Apr 21, 2016

Special thanks to Momo!

Yesterday here in Australia our Children’s Book Council announced the Notable books for 2016. From this list a short list will be announced in May and then during Book Week in August the winners will be revealed.  This is quite a different process from past years and means I have an enormous pile of books to read.

Early Childhood 23 titles
Younger Readers 14 titles
Information books 15 titles
Picture Book of the Year 22 titles

I probably won’t talk about all of these books.  Some are for a younger audience and some don’t especially appeal to me but I did pick up a selection from school today.

In the evening is on the Picture Book of the Year list. At first glance this book seems better suited to the Early Childhood category but on further reading I have changed my mind about this.  The lyrical language, emotional arc and relationship of the artwork to this Emily Dickinson poem mean I am sure to find great discussion points for our middle primary students.

There’s a certain Slant of light, (320)

There’s a certain Slant of light,
Winter Afternoons –
That oppresses, like the Heft

Of Cathedral Tunes –

Heavenly Hurt, it gives us –
We can find no scar,
But internal difference –

Where the Meanings, are –

None may teach it – Any –
‘Tis the seal Despair –
An imperial affliction

Sent us of the Air –

When it comes, the Landscape listens –
Shadows – hold their breath –
When it goes, ’tis like the Distance

On the look of Death –

In this story we meet two squirrels.  Oscar is shy, cautious and house bound.  Charlie is lively, gregarious and outgoing.  Charlie approaches Oscar offering friendship but Oscar does not know what to do, he is overcome by his shyness and so rejects each overture. Every day Oscar tries to reach out to Charlie but each time Charlie hides or pretends to be asleep and finally in his confusion and fear he makes a big mistake:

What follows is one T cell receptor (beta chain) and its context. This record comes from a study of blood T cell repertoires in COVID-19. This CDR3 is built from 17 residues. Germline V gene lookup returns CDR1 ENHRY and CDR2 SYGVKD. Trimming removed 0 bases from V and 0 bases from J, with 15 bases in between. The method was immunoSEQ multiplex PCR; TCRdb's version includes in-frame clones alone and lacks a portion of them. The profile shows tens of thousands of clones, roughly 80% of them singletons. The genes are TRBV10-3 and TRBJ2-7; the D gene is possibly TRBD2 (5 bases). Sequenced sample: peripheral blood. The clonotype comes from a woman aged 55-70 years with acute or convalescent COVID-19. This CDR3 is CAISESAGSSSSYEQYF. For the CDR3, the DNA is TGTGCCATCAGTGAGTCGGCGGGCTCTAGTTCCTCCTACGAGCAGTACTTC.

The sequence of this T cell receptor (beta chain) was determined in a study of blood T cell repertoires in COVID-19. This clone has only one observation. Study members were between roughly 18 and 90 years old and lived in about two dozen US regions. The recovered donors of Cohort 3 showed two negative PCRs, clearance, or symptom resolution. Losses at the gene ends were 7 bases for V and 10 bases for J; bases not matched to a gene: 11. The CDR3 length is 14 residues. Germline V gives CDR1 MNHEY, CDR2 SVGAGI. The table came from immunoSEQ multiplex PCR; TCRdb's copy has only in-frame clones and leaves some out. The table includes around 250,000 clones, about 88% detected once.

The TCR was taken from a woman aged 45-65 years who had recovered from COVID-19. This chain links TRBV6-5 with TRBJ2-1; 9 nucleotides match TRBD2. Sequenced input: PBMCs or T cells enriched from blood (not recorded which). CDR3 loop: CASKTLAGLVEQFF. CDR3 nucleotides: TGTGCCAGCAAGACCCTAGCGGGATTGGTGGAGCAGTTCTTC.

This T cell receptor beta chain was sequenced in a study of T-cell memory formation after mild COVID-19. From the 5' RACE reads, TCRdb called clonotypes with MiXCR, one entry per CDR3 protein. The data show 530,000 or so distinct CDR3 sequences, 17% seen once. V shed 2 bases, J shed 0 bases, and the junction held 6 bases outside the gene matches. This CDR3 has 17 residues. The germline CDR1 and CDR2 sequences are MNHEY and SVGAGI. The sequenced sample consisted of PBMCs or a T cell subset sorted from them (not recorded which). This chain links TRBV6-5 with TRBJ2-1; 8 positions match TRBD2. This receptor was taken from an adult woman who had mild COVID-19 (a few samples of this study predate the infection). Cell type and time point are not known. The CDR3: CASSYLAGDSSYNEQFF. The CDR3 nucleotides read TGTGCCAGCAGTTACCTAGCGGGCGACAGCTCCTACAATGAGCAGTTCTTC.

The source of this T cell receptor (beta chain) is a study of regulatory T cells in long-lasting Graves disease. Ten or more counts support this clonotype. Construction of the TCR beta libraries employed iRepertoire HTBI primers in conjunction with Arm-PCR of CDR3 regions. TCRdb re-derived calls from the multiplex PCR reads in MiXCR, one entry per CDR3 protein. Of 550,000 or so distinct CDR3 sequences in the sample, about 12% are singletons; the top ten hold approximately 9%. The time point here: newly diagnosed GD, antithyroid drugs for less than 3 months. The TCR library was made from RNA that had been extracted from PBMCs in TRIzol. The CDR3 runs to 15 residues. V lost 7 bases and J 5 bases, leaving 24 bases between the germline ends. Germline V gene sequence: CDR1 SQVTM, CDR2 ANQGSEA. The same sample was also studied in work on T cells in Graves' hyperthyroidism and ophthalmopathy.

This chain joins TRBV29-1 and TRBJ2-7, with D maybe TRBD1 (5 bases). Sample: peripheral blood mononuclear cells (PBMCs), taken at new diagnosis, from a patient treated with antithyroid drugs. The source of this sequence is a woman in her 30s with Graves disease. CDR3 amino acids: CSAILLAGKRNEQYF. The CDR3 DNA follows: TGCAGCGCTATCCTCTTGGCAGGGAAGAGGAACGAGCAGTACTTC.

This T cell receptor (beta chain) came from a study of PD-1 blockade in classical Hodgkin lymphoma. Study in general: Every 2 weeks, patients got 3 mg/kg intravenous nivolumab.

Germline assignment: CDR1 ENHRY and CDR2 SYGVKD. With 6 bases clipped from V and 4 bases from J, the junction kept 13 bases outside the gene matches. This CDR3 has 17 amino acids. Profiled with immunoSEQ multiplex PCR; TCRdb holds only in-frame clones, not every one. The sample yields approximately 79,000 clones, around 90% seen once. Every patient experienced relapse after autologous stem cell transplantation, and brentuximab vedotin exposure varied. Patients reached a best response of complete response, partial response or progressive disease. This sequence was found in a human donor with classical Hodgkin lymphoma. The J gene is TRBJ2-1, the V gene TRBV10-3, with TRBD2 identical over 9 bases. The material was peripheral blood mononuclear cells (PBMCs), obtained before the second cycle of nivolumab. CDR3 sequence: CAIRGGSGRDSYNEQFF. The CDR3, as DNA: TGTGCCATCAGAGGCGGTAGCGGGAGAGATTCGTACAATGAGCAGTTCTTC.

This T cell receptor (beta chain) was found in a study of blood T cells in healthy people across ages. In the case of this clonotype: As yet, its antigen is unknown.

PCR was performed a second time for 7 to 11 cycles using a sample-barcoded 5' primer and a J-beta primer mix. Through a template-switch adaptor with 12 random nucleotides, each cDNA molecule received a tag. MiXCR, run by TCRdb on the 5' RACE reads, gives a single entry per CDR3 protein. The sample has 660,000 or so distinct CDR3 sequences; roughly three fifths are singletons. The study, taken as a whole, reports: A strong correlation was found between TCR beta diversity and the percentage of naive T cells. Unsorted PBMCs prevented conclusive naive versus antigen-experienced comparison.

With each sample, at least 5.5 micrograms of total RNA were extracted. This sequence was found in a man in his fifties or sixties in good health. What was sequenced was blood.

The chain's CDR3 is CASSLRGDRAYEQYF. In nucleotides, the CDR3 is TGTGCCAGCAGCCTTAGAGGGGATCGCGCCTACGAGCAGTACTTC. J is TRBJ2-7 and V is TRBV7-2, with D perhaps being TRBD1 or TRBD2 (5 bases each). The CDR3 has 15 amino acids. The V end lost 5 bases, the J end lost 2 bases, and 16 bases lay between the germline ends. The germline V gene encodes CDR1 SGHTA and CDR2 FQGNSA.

On Friday evening, when Oscar was sipping his tea, a face appeared at the front window ‘Hello!’. Oscar leapt to his feet.  His cup and saucer smashed to pieces. Oscar didn’t know what to do. So he shouted ‘Leave me alone!

Now it is Charlie who retreats into his home and when Oscar looks out in the evening the chair on the verandah is empty.  It takes enormous courage for Oscar to step outside and make his own overture of friendship.

Oscar “opened the door. Counted to ten. And stepped outside.”


At its heart In the evening is about our need for connection.

The opening words of this book are written like a poem.

In the evening, cars rumbled into driveways.
In the evening, window lit up.
In the evening, chimney tops puffed.

In the evening, the clouds were purple and pink.”

When you turn to the final page you will see an echo of these opening lines including one line which lingers with me

That evening, spoons went back for thirds.”


Another thing to notice in this book is the use of longer and very short sentences (see the example above) and the lyrical language. Here is an example to savour and read slowly “the shapes and shades and shadows of the evening floated by.”

There are some wonderful books in this section – Picture book of the Year and only six will make up the short list but I do hope In the evening will be selected because it deals with issues which at time confront all of us – the need for connection and the confusion of shyness.

Over the next few days I will discuss some of the other books in this category.  Here is a review of In the evening and another with some extra details about the art found in this book.  Here is the web site for Edwina Wyatt.  

You can see the covers of two other books in our library with beautiful illustrations by Gaye Chapman.
If you share this book with a younger audience you might compare it with the series of books about Bear and Mouse by Bonnie Becker, the books about Mouse and Mole, Those Pesky rabbits, and the Bear and Chook books.



Learn more about Momo here

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